If you are a graduate with a disability/specific learning difficulty seeking valuable work experience, the AHEADWAM (Willing Able Mentoring) Programme, which offers a six month, paid, mentored work placement, may be the opportunity you have been waiting for.

Applications are currently being sought for the following roles available with IBM Ireland, based in Dublin:

  • Software Development Engineer
  • Software Test Engineer
  • Software Technical Support Engineer

Candidates interested in making an application will need to complete a WAM Application form and return it along with an up-to-date CV to AHEAD.

Application forms and further information are available from our website at

The Closing Date for receipt of applications is 5pm, Friday 19th August 2011.

Alternatively you can contact WAM directly by email: or Tel. 01-2789325.

WAM is a FÁS Funded Programme.

Art Ability

Come and see an exhibition of works by people of extraordinary ability at the Café Gallery, Axis Art Centre, Ballymun from 2.30 pm on 10th to 24th August 2011

Axis Arts Centre opening times Monday to Friday 9.00 am to 9.00 pm

Proceeds of sales to the Post Polio Support Group


For information please contact the relevant organisation directly

Disability Federation of Ireland is a national support and representation mechanism for voluntary disability sector organisations, covering all areas of disability and disabling conditions. There are currently over 100 voluntary disability organisations in the DFI Membership

National Office
Fumbally Court Fumbally Lane, Dublin 8
Tel: 01 454 7978 Fax: 01 494 7981 E:

Dublin Mid-Leinster
Anthony Carrick
Dun Laoghaire, Dublin South East, Wicklow (Dublin Office),
Mobile: 086 8206736

Louise McCann
Dublin South City, Dublin South West, Dublin West, Kildare, West Wicklow (Dublin Office)
Mobile: 086 9189750

Jacqueline Grogan
Laois, Offaly, Longford, Westmeath (Dublin Office)
Tel: 01 454 7978 Fax: 01 494 7981 E:

Lillian Buchanan
Support Officer – Policy and Research (Dublin Office)
Tel: 01 424 0127

Dermot O’Donnell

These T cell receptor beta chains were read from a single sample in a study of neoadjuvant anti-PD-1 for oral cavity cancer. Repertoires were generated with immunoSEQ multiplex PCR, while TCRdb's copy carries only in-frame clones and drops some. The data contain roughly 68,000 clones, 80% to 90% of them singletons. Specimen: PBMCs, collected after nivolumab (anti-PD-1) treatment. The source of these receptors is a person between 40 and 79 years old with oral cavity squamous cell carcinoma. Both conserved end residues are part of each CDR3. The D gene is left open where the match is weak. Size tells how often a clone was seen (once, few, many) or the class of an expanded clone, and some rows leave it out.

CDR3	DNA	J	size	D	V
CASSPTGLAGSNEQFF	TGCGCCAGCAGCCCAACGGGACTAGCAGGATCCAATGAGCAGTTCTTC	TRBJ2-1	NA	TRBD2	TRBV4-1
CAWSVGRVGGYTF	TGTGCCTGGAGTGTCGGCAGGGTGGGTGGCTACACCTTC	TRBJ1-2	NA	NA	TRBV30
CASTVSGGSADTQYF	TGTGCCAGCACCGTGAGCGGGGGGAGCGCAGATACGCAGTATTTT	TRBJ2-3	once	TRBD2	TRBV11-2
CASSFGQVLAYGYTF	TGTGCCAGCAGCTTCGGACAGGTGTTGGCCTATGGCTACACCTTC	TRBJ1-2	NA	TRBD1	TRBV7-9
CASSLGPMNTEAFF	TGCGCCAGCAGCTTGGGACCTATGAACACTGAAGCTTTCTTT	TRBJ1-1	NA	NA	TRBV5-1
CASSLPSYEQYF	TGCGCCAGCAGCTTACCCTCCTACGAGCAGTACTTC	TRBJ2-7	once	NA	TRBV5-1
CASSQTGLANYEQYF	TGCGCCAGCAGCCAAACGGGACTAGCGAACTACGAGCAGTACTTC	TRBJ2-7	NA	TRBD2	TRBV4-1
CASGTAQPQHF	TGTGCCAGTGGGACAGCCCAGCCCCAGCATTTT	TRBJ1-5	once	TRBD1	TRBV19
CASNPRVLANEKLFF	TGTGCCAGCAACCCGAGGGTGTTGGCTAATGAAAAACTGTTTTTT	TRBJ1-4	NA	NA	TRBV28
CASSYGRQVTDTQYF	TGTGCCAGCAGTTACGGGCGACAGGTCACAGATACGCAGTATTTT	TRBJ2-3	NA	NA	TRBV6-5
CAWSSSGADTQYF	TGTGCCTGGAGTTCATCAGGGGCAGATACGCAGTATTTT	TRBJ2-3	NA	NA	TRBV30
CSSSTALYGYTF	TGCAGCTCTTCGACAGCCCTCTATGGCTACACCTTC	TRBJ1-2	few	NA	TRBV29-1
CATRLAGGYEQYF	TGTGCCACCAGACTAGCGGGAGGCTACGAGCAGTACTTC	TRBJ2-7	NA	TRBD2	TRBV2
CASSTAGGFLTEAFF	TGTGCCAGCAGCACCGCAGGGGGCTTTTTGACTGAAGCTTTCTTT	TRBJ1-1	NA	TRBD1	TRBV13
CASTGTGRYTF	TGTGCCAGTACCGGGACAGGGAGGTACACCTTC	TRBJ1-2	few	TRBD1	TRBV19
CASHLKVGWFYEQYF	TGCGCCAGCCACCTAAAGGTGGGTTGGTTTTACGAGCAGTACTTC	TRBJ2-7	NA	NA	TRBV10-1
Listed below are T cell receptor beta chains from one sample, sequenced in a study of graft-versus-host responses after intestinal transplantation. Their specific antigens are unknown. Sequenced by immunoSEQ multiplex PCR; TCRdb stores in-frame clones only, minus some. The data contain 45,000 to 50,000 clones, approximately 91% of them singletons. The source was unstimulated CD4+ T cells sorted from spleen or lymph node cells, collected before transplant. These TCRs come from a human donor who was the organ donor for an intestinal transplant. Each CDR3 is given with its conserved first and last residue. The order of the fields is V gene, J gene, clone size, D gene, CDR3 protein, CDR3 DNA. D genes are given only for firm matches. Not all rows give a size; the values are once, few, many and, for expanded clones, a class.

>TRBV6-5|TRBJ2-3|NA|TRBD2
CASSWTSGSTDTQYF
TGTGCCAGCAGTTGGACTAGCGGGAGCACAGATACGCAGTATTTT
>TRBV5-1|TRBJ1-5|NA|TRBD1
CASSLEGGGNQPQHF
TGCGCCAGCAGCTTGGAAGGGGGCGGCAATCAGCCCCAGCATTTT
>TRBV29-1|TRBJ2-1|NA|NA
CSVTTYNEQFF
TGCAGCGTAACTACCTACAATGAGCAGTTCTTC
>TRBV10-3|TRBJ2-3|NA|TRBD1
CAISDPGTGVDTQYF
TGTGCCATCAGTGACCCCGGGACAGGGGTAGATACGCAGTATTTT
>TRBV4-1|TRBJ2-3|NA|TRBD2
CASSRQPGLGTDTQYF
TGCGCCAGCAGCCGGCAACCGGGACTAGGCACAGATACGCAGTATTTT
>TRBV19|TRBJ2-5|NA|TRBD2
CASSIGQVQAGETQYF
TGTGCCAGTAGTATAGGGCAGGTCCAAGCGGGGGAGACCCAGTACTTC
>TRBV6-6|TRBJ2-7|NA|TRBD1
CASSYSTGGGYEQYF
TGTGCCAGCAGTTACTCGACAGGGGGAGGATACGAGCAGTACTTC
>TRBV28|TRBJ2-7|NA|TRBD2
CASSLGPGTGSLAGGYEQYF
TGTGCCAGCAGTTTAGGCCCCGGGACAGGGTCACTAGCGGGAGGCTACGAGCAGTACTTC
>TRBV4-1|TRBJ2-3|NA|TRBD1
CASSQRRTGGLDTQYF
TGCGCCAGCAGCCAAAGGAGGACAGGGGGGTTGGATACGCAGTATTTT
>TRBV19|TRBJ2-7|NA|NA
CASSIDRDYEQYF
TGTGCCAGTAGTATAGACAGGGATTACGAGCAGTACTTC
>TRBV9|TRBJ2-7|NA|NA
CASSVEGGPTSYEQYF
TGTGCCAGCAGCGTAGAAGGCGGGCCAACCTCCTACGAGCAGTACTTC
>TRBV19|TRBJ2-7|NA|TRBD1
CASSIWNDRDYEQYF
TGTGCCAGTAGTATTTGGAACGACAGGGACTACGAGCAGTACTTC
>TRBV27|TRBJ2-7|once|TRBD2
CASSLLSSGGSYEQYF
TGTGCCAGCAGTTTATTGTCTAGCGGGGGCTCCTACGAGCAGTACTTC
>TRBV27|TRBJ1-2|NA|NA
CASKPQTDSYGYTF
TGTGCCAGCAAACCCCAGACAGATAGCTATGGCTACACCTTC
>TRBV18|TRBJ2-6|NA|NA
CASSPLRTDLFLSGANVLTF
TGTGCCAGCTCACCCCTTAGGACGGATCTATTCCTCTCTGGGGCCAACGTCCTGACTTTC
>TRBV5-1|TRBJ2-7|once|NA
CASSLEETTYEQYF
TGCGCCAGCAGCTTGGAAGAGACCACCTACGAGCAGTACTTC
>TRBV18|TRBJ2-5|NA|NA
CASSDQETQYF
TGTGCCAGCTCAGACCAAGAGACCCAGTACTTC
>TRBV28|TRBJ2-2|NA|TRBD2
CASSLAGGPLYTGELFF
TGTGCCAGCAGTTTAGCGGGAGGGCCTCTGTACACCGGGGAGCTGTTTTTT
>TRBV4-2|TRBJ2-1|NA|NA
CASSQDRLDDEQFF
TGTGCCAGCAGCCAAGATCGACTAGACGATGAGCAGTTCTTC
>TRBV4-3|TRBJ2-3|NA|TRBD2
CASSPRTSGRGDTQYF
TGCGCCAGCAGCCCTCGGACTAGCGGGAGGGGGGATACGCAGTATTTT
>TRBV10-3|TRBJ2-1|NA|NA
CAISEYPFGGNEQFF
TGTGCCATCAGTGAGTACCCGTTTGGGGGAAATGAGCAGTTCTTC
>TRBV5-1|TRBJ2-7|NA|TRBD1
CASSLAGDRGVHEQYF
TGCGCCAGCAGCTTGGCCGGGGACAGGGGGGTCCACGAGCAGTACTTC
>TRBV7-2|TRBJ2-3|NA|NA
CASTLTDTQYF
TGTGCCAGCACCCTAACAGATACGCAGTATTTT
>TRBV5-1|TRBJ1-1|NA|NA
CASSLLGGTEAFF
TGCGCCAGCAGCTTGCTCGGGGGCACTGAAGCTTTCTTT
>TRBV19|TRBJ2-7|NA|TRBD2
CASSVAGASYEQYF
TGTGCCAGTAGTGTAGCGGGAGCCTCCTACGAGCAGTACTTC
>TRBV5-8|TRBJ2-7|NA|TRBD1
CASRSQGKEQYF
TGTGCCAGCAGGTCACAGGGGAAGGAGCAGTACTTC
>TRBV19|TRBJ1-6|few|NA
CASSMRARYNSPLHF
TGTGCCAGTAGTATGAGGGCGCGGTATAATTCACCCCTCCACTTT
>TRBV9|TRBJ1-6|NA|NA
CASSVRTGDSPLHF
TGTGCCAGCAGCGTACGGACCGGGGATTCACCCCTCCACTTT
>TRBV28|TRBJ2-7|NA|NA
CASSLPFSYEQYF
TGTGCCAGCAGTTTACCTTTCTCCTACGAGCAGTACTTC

Support Officer – Support for Organisations (Dublin Office)
Tel: 01-4250125

Dublin North-East
Joan O’Donnell
Meath, Louth, Cavan, Monaghan (Dublin Office)
Mobile: 086 3834587

Martin Naughton
Dublin North Central, Dublin North West, Dublin North
Mobile: 086 8207196

Michael Corbett,
Galway, Mayo, Roscommon
C/O DFI, Acres, Newport, Co. Mayo,
Tel: 098 41919,
Mobile: 086 3804750,
Fax: 098 41065,

Sligo, Leitrim, Donegal
St. Vincent’s Business Park, Finisklin Road, Sligo
(Contact Dublin Office)
Tel: 01-4547978

Toni Gleeson,
Limerick, North Tipperary, East Limerick, Clare
DFI, The Forge, Croke St. Thurles, Co Tipperary
Mobile: 086 6004526

P.J. Cleere
Carlow, Kilkenny, South Tipperary, Waterford, Wexford
DFI, Tinryland, Carlow
Tel: 059 9179431
Mobile: 086 3811064

Alison Ryan
Cork, Kerry
101 North Main Street, Cork
Tel: 021 4271752 Mobile 086 3816323
E: a.ryan@disability-federation

About DFI

The Disability Federation of Ireland (DFI) is the national support organisation for voluntary disability organisations that provide services to people with diverse disabilities and conditions. DFI works to ensure that Irish society is fully inclusive of people with disabilities so that they can exercise fully their civil, social and human rights.

DFI works to ensure that Irish society is fully inclusive of people with disabilities and disabling conditions, hidden, intellectual, neurological, mental health, physical, and sensory, so that they can exercise fully their civil, social and human rights. In pursuit of this vision, DFI

  • Acts as an advocate for the voluntary disability sector
  • Supports organisations to further enable people with disabilities.

There are over 126 organisations within membership or as associates of DFI. DFI also works with a growing number of organisations and groups around the country that have a significant disability interest, mainly from the statutory and voluntary sectors. DFI provides:

  • Information
  • Training and Support
  • Networking
  • Advocacy and Representation
  • Research and Policy Development
  • Organisation and Management Development

DFI also supports the broader voluntary and disability sector through its representation of the disability strand on the Community and Voluntary Pillar of the Social Partnership process and other fora at regional, national and European levels including the Health Service Executive.

For further information go to

Disability Federation of Ireland, Fumbally Court, Fumbally Lane, Dublin 8
Tel: 01-4547978, Fax: 01-4547981

The Union of Voluntary Organisations of People with Disabilities trading as The Disability Federation of Ireland is a company limited by guarantee not having share capital, registered in Dublin. Registered No 140948, CHY No 6177